Whoever has found their first great love as a teenager will recognise many familiar conflicts in this two-hander, written and co-performed by Iskandar R. Sharazuddin.
Alex (Sharazuddin) and Nancy (Essie Barrow) are only seventeen when they meet whilst dissecting a pig’s heart during a biology class. He’s a bit too timid, she’s very confident. He hides, she chases. But their mutual passion for pun contests is a clear sign that they’re meant to be. Swept up by a whirlwind romance, they move in together, share a bank account and dream about getting married.
Fast forward ten years, we see them again at a mutual friend’s wedding. They’re no longer an item, but their blistering chemistry is still burning. This time around, however, they’re called to analyse their contribution to the couple and determine why it hasn’t been enough to make it work. Conflicting narratives clash, as the circumstances offer no escape from each other. Eventually, the truth of how and why they drifted apart is forced out.
Dissected and pieced together again, the resulting relationship is more than the sum of its parts, leaving us with the satisfying sensation that it has gone full circle.
Sharazuddin is a stunning wordsmith, effortlessly weaving comedy in the very thread of a complex psychological analysis. The unfolding of his drama relies on speech, as much as on movement, lighting and sound.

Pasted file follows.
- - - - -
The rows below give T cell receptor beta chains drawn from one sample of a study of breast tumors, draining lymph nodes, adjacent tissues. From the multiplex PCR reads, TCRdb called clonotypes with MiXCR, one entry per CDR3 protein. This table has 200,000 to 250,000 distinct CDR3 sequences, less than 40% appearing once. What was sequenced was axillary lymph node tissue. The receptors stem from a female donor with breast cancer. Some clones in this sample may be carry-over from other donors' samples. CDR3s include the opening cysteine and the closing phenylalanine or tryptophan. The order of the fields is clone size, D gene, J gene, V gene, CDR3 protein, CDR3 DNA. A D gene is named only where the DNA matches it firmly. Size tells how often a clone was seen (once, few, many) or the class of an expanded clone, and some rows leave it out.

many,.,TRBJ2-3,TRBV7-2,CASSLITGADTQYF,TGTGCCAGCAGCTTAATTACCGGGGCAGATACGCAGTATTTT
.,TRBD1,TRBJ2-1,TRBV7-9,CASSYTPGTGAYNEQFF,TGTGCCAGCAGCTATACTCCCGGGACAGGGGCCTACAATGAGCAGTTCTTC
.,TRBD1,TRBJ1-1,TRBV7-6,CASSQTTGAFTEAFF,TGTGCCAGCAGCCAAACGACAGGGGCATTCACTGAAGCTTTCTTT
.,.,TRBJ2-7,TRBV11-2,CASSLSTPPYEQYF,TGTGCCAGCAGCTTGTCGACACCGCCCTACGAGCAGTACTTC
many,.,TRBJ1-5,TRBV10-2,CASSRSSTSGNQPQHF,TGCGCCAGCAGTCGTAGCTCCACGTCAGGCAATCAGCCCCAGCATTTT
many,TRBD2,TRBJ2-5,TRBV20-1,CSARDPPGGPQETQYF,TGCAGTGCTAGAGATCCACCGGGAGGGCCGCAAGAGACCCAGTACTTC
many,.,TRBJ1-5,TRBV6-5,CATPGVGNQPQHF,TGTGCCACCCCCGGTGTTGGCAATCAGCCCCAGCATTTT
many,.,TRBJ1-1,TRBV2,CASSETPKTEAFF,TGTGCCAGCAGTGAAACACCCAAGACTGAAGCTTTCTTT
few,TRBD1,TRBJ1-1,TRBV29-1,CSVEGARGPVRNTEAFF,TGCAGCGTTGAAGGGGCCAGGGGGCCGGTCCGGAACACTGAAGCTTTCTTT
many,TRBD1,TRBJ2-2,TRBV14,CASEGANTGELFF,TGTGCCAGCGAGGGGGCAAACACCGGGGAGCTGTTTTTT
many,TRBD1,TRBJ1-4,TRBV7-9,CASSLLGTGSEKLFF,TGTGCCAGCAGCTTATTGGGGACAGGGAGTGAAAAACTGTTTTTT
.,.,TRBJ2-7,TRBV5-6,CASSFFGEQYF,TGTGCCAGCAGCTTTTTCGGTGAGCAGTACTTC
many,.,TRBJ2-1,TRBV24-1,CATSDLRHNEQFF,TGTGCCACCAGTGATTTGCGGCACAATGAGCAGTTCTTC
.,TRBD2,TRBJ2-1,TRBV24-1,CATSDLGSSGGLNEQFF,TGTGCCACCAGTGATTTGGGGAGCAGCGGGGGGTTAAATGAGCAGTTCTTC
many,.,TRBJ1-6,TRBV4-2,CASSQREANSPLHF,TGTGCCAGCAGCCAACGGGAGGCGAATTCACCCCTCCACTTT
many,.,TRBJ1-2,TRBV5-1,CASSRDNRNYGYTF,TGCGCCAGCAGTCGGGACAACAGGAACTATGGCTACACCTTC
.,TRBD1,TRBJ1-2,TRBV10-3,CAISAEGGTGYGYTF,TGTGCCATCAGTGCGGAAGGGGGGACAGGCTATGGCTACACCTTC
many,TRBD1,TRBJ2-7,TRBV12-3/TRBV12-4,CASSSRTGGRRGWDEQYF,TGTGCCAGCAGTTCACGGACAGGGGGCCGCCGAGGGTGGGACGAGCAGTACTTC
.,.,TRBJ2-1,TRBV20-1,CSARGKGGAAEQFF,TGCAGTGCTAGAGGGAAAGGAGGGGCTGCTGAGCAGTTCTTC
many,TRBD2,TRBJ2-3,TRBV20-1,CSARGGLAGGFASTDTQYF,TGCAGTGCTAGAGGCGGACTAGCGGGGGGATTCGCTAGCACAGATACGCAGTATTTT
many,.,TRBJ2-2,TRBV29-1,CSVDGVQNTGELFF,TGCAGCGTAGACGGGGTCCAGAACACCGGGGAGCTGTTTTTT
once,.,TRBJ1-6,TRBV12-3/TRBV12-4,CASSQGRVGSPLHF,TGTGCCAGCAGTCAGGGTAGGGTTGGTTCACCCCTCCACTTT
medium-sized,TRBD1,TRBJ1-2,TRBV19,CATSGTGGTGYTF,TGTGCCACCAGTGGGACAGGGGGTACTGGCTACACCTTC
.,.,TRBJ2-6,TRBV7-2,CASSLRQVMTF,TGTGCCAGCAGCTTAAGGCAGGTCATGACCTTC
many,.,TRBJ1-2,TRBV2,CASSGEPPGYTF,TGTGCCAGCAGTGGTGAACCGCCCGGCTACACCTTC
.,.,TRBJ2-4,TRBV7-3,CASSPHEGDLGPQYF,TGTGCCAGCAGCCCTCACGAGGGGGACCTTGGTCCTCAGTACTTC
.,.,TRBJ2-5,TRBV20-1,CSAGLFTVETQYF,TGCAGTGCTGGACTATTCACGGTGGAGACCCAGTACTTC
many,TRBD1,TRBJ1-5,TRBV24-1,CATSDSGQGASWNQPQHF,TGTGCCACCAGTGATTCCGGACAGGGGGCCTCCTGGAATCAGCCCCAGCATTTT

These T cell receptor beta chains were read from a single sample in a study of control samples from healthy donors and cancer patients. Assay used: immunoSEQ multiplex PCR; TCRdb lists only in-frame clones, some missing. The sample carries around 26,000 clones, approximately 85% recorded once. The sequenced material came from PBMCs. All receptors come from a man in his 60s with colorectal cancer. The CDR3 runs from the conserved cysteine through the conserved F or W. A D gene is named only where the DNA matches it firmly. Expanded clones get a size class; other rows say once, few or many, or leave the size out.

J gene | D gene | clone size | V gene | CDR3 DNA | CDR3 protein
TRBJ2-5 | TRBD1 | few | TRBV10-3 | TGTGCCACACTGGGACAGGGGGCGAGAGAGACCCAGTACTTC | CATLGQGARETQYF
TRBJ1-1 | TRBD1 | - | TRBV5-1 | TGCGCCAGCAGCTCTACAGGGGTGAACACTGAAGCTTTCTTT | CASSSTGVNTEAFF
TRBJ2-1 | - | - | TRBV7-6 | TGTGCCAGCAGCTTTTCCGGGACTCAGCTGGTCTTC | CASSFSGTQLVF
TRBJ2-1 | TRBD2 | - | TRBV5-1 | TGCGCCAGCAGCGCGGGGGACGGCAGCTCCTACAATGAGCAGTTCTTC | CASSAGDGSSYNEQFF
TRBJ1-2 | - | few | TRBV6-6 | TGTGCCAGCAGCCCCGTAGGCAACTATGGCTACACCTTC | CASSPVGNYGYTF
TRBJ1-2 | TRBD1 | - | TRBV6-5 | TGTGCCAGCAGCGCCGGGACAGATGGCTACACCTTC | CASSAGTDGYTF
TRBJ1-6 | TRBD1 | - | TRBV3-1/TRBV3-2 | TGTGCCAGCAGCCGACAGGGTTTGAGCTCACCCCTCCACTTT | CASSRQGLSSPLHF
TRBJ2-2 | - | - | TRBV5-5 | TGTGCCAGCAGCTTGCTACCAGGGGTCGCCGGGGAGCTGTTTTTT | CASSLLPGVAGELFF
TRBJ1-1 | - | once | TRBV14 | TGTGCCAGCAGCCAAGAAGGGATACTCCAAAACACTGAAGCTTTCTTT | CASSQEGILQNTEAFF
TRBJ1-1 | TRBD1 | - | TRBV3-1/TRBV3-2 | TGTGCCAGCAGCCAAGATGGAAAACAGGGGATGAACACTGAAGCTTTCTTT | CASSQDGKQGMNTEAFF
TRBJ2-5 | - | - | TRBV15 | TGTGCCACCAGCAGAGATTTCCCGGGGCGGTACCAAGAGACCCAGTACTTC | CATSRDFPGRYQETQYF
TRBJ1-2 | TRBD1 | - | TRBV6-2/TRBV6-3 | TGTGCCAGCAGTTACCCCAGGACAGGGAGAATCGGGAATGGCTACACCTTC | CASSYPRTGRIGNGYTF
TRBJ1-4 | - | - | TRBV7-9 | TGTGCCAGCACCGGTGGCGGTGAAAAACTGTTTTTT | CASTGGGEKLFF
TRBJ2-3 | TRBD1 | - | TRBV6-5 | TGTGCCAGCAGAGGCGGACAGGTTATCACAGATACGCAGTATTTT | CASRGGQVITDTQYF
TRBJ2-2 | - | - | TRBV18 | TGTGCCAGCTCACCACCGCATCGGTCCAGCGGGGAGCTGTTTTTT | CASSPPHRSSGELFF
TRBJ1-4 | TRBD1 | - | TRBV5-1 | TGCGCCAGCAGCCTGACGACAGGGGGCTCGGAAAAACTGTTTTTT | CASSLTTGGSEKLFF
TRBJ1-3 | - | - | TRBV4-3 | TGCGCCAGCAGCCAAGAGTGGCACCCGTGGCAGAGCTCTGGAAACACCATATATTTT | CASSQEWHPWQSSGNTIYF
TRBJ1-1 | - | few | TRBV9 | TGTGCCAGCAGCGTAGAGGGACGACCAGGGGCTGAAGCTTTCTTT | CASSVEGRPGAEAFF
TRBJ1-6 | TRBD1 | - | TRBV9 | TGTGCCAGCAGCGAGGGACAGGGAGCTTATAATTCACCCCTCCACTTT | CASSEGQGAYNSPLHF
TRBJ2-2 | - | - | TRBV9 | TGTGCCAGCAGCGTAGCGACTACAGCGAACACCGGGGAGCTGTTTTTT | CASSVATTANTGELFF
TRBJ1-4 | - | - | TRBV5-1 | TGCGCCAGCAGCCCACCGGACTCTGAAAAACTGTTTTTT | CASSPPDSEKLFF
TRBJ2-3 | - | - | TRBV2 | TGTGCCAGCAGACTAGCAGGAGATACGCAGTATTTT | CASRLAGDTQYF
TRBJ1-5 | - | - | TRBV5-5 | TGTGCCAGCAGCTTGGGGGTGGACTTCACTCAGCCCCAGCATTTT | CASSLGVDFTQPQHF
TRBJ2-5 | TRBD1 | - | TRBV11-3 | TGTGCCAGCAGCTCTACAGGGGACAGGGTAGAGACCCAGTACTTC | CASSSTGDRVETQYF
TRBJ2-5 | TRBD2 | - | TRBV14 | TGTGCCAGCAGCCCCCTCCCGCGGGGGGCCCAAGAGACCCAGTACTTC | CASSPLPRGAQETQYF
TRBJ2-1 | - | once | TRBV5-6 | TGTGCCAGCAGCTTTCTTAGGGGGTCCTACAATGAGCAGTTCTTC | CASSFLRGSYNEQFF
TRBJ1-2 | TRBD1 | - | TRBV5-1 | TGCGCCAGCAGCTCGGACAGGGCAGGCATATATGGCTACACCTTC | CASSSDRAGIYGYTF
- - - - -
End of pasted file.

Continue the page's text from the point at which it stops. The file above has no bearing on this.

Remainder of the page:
Director Jessica Rose McVay conceives physical sequences where every move, every twitch of a muscle or bat of an eyelid is meticulously choreographed to transmit an emotion. With the recurrent sound of a heartbeat setting the pace, the performers’ stage presence is mesmerising. Their bodies match like the pieces of a jigsaw.
At crucial times, spotlights positioned on the floor project on the backwall their oversized shadows – a reminder that our unsolved issues can expand and take over our lives. The use of purple lighting as the sum of red and blue recalls the fusion of two contrasting egos, drawn to become one.
If any flaws must be found, these would point at the author’s more articulate development of his own character compared to Nancy’s. Yet again, it’s not often that we’re let into the emotional space of a man and get to look at a relationship through his eyes. Far from being superficial, this is an open-hearted invitation to appreciate male fragility and the malfunctioning dynamics that earn them the accusations of ‘behaving like a man’.
A feast for the eyes and for the soul, Post-Mortem stands out for its emotionally charged production values and some daring pun contests.
Written by: Iskandar R. Sharazuddin
Director, Movement and Dramaturgy by: Jessica Rose McVay
Produced by: Ellandar Productions and 45North
Booking Link: https://adelaidefringe.com.au/fringetix/post-mortem-af2020
Booking Until: 23 February 2020